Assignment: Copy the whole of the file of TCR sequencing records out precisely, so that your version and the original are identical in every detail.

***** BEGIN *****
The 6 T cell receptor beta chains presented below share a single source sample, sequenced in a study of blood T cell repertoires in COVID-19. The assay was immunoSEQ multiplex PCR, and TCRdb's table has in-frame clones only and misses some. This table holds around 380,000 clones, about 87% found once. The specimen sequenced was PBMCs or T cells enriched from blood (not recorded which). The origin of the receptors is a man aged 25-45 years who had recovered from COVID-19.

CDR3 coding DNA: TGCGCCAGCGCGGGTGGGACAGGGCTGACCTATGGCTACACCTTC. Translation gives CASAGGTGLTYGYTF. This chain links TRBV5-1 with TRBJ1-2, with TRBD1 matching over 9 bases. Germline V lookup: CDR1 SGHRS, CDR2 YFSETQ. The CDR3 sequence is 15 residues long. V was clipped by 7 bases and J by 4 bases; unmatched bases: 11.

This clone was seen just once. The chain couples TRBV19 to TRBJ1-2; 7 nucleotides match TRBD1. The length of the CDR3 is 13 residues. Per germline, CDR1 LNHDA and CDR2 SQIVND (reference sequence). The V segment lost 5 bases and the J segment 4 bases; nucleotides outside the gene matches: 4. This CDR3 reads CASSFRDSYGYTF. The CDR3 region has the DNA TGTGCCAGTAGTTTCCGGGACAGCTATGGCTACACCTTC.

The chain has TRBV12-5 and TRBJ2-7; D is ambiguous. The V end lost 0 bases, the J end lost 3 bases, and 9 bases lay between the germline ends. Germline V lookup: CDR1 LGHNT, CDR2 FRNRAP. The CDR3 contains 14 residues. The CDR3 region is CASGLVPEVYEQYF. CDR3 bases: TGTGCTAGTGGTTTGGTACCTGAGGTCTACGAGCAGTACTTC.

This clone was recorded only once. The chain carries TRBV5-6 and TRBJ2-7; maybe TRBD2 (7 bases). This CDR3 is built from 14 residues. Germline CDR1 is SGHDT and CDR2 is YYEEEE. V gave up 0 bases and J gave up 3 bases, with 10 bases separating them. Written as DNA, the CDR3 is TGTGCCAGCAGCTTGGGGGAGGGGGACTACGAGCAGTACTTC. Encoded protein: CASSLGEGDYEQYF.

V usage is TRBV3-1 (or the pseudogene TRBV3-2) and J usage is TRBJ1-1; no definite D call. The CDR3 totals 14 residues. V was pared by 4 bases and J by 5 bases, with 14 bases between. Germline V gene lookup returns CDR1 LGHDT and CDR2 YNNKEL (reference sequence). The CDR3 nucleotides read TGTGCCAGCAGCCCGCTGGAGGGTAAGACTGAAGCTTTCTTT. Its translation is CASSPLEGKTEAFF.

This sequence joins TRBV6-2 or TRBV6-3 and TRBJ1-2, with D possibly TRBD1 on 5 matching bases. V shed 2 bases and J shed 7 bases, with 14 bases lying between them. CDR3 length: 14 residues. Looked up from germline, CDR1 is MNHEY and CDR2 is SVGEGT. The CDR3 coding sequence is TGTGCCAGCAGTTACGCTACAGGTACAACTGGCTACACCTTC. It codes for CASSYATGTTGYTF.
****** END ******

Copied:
The 6 T cell receptor beta chains presented below share a single source sample, sequenced in a study of blood T cell repertoires in COVID-19. The assay was immunoSEQ multiplex PCR, and TCRdb's table has in-frame clones only and misses some. This table holds around 380,000 clones, about 87% found once. The specimen sequenced was PBMCs or T cells enriched from blood (not recorded which). The origin of the receptors is a man aged 25-45 years who had recovered from COVID-19.

CDR3 coding DNA: TGCGCCAGCGCGGGTGGGACAGGGCTGACCTATGGCTACACCTTC. Translation gives CASAGGTGLTYGYTF. This chain links TRBV5-1 with TRBJ1-2, with TRBD1 matching over 9 bases. Germline V lookup: CDR1 SGHRS, CDR2 YFSETQ. The CDR3 sequence is 15 residues long. V was clipped by 7 bases and J by 4 bases; unmatched bases: 11.

This clone was seen just once. The chain couples TRBV19 to TRBJ1-2; 7 nucleotides match TRBD1. The length of the CDR3 is 13 residues. Per germline, CDR1 LNHDA and CDR2 SQIVND (reference sequence). The V segment lost 5 bases and the J segment 4 bases; nucleotides outside the gene matches: 4. This CDR3 reads CASSFRDSYGYTF. The CDR3 region has the DNA TGTGCCAGTAGTTTCCGGGACAGCTATGGCTACACCTTC.

The chain has TRBV12-5 and TRBJ2-7; D is ambiguous. The V end lost 0 bases, the J end lost 3 bases, and 9 bases lay between the germline ends. Germline V lookup: CDR1 LGHNT, CDR2 FRNRAP. The CDR3 contains 14 residues. The CDR3 region is CASGLVPEVYEQYF. CDR3 bases: TGTGCTAGTGGTTTGGTACCTGAGGTCTACGAGCAGTACTTC.

This clone was recorded only once. The chain carries TRBV5-6 and TRBJ2-7; maybe TRBD2 (7 bases). This CDR3 is built from 14 residues. Germline CDR1 is SGHDT and CDR2 is YYEEEE. V gave up 0 bases and J gave up 3 bases, with 10 bases separating them. Written as DNA, the CDR3 is TGTGCCAGCAGCTTGGGGGAGGGGGACTACGAGCAGTACTTC. Encoded protein: CASSLGEGDYEQYF.

V usage is TRBV3-1 (or the pseudogene TRBV3-2) and J usage is TRBJ1-1; no definite D call. The CDR3 totals 14 residues. V was pared by 4 bases and J by 5 bases, with 14 bases between. Germline V gene lookup returns CDR1 LGHDT and CDR2 YNNKEL (reference sequence). The CDR3 nucleotides read TGTGCCAGCAGCCCGCTGGAGGGTAAGACTGAAGCTTTCTTT. Its translation is CASSPLEGKTEAFF.

This sequence joins TRBV6-2 or TRBV6-3 and TRBJ1-2, with D possibly TRBD1 on 5 matching bases. V shed 2 bases and J shed 7 bases, with 14 bases lying between them. CDR3 length: 14 residues. Looked up from germline, CDR1 is MNHEY and CDR2 is SVGEGT. The CDR3 coding sequence is TGTGCCAGCAGTTACGCTACAGGTACAACTGGCTACACCTTC. It codes for CASSYATGTTGYTF.